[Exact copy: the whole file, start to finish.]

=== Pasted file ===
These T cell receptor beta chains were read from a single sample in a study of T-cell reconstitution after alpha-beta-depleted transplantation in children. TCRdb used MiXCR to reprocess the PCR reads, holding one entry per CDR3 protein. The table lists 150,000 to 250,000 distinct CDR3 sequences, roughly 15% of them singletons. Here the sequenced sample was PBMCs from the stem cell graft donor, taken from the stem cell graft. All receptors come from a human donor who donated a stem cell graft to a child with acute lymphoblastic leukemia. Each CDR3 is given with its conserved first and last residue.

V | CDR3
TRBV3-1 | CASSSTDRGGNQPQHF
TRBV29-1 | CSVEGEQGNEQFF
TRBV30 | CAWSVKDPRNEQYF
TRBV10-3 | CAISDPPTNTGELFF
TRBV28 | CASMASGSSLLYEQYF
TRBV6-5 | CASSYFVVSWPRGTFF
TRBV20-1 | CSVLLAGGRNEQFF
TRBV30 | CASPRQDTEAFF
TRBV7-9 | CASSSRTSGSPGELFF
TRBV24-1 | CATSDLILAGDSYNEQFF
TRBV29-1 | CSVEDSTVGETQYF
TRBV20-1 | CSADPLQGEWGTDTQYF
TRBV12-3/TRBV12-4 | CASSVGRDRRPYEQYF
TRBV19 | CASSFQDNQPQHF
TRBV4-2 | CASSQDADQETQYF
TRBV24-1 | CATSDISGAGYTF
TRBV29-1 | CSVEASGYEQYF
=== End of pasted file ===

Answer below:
These T cell receptor beta chains were read from a single sample in a study of T-cell reconstitution after alpha-beta-depleted transplantation in children. TCRdb used MiXCR to reprocess the PCR reads, holding one entry per CDR3 protein. The table lists 150,000 to 250,000 distinct CDR3 sequences, roughly 15% of them singletons. Here the sequenced sample was PBMCs from the stem cell graft donor, taken from the stem cell graft. All receptors come from a human donor who donated a stem cell graft to a child with acute lymphoblastic leukemia. Each CDR3 is given with its conserved first and last residue.

V | CDR3
TRBV3-1 | CASSSTDRGGNQPQHF
TRBV29-1 | CSVEGEQGNEQFF
TRBV30 | CAWSVKDPRNEQYF
TRBV10-3 | CAISDPPTNTGELFF
TRBV28 | CASMASGSSLLYEQYF
TRBV6-5 | CASSYFVVSWPRGTFF
TRBV20-1 | CSVLLAGGRNEQFF
TRBV30 | CASPRQDTEAFF
TRBV7-9 | CASSSRTSGSPGELFF
TRBV24-1 | CATSDLILAGDSYNEQFF
TRBV29-1 | CSVEDSTVGETQYF
TRBV20-1 | CSADPLQGEWGTDTQYF
TRBV12-3/TRBV12-4 | CASSVGRDRRPYEQYF
TRBV19 | CASSFQDNQPQHF
TRBV4-2 | CASSQDADQETQYF
TRBV24-1 | CATSDISGAGYTF
TRBV29-1 | CSVEASGYEQYF